Sheriff’s deputy drowns in Zephyr Cove harbor |

Sheriff’s deputy drowns in Zephyr Cove harbor

B.H. Bose

A Douglas County sheriff’s deputy drowned Sunday in Lake Tahoe when a dinghy he was riding in capsized in Zephyr Cove harbor.

Officer Ed Callahan, a retired customs agent and a Douglas County Sheriff’s Office Boat Patrol deputy, was pronounced dead at Barton Memorial Hospital shortly before 6 p.m.

Callahan, 54, was beginning his third summer as a Douglas County boat patrolman.

At approximately 5 p.m. the patrol boat was secured to a buoy and the Zephyr Cove dock master came out to pick up officers Callahan and Wes Rice, a reserve deputy sheriff. As the two of them stepped onto the dinghy, a large wave hit, causing the boat to turn over, witnesses reported. All three were thrown into the water. The dock master was able to climb onto the boat, and then helped Rice out of the water. Callahan, however, was not seen.

“They boarded a dinghy that transports personnel to and from the main boat and the dock. The dinghy then capsized,” said Sgt. Larry Paul shortly after the accident. “Two sheriff’s officers went into the water. One managed to swim back to the boat and stay above water, the other was not.”

Members of the El Dorado County Sheriff’s Boat Patrol, the Department of Wildlife, Tahoe-Douglas Fire Department and the U.S. Coast Guard responded to the scene. A complete search grid of the water was quickly initiated. Approximately 15 minutes later, members of the Tahoe-Douglas Fire Department located Callahan and pulled him up.

“We responded when we heard Marine Seven had capsized,” said Capt. Richard Nalder of the Tahoe-Douglas Fire Department. “One officer who went into the water wasn’t able to grab a life jacket and went down. We went in, hooked him and managed to pull him out.”

According to Nalder, Callahan was found on the lake bottom, approximately 10 feet beneath the surface. When they brought him to the pier, he was unconscious with no pulse. Medical aid and CPR were quickly administered, but on-scene crews, and later doctors at Barton Memorial, were unable to revive him.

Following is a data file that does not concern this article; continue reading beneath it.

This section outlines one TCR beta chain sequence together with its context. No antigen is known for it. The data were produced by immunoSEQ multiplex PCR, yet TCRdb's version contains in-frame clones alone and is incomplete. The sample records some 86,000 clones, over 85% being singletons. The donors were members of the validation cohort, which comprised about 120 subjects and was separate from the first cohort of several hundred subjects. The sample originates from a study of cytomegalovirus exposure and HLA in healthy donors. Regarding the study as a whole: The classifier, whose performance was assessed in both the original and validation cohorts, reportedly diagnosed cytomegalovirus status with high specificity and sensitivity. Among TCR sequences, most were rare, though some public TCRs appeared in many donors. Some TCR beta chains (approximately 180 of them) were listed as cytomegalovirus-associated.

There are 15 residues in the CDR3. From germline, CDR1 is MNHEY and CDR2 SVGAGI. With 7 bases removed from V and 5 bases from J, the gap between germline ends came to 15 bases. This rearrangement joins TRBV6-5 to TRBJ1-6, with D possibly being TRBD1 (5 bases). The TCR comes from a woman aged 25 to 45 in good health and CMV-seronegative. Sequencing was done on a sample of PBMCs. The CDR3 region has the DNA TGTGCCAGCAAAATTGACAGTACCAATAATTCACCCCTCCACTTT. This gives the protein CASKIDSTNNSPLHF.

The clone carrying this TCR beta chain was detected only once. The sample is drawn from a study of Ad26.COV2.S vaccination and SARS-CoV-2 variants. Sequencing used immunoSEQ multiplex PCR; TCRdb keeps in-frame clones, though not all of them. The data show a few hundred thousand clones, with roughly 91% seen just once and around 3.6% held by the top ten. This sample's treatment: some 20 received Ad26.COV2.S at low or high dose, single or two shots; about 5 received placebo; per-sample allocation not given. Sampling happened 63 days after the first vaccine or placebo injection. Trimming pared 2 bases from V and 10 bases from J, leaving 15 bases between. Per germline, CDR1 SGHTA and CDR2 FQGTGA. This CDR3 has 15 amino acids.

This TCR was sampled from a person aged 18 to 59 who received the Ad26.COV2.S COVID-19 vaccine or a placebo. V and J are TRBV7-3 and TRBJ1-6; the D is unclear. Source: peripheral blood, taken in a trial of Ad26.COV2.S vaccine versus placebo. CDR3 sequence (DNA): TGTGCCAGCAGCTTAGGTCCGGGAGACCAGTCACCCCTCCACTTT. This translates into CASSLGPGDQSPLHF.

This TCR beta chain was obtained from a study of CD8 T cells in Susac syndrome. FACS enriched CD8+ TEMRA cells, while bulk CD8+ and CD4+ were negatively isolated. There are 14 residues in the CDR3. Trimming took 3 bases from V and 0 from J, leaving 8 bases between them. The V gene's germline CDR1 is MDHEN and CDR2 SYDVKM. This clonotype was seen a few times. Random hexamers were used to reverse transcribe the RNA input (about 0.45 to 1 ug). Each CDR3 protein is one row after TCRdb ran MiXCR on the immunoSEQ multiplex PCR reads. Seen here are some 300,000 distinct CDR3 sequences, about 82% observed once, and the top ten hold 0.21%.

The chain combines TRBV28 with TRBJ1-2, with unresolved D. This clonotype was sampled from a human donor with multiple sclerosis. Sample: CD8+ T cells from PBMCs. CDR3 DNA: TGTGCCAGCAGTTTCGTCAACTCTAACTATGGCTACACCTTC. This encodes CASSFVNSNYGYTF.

Callahan was reportedly submerged for 15 minutes before he was located and brought to the surface, said Douglas County Sheriff Ron Pierini, in a press conference held later in the evening. He added that because of Sunday’s high winds and the timing of the wave that hit their dinghy, the officers were caught without life jackets.

“We have all the proper equipment on board. Officers take the life jackets off and leave them on the main boat, then board the dinghy, where there are other life jackets to put on for the ride to the pier,” he said. “In fact, there were four life jackets on the dinghy. It just happened so fast.”

With water so cold, Pierini added, it doesn’t take long for hypothermia to set in.

“When water gets that cold, it completely slows down the whole body. It was just so very unfortunate,” he said. “I don’t remember anything like this ever happening at Lake Tahoe. We’ve lost a lot of civilians before. I think six years ago we lost a whole family. Lake Tahoe takes a lot of lives over the years. This is just very traumatic.”

Rice, who was also taken to Barton Memorial in South Lake Tahoe, was treated and released for hypothermia.

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